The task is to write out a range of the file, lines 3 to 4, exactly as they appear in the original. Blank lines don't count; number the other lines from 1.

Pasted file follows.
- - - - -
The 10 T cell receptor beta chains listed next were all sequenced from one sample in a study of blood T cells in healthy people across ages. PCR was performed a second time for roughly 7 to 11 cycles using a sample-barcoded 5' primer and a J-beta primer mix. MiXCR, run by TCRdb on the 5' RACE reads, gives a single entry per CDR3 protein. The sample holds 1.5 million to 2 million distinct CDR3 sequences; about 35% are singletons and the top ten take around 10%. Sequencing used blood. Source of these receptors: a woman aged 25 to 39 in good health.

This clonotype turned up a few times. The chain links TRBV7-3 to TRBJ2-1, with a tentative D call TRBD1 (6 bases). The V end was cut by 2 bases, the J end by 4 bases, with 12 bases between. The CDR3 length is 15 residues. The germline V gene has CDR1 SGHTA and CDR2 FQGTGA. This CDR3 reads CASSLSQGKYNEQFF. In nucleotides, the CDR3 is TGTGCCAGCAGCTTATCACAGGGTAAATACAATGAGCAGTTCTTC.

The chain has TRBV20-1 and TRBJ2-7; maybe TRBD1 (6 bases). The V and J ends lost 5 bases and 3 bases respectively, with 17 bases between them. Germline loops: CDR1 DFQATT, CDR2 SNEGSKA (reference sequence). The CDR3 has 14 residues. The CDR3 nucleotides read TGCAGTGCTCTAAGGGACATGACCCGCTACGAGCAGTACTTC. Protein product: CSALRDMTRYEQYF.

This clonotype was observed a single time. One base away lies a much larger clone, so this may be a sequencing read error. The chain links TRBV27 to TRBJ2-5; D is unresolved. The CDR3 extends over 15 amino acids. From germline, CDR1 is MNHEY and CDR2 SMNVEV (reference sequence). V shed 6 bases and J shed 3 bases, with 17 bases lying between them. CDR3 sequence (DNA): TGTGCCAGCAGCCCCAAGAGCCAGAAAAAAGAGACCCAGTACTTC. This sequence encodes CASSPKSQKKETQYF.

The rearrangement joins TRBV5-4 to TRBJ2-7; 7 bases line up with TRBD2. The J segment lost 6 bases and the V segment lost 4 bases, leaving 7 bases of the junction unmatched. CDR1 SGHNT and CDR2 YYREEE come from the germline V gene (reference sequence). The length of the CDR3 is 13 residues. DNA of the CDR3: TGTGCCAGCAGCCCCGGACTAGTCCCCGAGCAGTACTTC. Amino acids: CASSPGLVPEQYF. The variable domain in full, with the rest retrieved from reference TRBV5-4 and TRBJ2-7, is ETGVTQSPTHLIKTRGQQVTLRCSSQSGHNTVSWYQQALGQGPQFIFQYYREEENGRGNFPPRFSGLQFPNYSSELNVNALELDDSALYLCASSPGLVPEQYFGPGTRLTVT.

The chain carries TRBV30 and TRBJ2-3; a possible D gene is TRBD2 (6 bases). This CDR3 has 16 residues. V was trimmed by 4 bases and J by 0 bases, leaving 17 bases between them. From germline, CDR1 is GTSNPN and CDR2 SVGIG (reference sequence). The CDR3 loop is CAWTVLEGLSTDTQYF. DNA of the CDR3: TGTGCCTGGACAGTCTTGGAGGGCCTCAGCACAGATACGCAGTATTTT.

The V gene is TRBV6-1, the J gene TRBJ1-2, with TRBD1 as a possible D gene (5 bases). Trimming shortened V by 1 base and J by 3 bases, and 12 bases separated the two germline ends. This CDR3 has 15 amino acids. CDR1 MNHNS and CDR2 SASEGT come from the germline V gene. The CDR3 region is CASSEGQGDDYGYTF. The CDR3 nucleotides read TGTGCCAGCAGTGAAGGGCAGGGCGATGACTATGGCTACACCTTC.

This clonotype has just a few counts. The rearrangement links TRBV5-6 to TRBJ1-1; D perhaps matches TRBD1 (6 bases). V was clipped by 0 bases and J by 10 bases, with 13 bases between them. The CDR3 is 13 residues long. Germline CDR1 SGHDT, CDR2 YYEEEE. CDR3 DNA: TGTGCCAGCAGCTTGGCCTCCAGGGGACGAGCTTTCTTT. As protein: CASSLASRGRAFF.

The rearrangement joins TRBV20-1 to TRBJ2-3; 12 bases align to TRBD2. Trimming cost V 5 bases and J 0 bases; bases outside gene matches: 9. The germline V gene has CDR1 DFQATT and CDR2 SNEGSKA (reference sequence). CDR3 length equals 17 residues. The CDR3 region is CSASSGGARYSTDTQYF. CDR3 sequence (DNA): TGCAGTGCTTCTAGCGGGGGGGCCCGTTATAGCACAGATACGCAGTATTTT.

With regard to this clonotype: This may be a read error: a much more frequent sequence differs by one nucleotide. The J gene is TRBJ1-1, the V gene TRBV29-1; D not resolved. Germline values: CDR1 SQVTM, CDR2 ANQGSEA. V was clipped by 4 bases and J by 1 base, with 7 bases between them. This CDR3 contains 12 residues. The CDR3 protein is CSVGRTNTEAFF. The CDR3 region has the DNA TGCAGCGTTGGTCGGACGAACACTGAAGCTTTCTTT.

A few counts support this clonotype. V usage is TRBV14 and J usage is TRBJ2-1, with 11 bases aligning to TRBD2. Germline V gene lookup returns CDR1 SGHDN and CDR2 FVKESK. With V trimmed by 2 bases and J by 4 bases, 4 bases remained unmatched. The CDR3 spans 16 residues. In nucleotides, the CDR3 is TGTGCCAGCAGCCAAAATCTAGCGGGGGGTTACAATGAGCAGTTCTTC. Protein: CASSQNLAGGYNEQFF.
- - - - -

The chain has TRBV20-1 and TRBJ2-7; maybe TRBD1 (6 bases). The V and J ends lost 5 bases and 3 bases respectively, with 17 bases between them. Germline loops: CDR1 DFQATT, CDR2 SNEGSKA (reference sequence). The CDR3 has 14 residues. The CDR3 nucleotides read TGCAGTGCTCTAAGGGACATGACCCGCTACGAGCAGTACTTC. Protein product: CSALRDMTRYEQYF.

This clonotype was observed a single time. One base away lies a much larger clone, so this may be a sequencing read error. The chain links TRBV27 to TRBJ2-5; D is unresolved. The CDR3 extends over 15 amino acids. From germline, CDR1 is MNHEY and CDR2 SMNVEV (reference sequence). V shed 6 bases and J shed 3 bases, with 17 bases lying between them. CDR3 sequence (DNA): TGTGCCAGCAGCCCCAAGAGCCAGAAAAAAGAGACCCAGTACTTC. This sequence encodes CASSPKSQKKETQYF.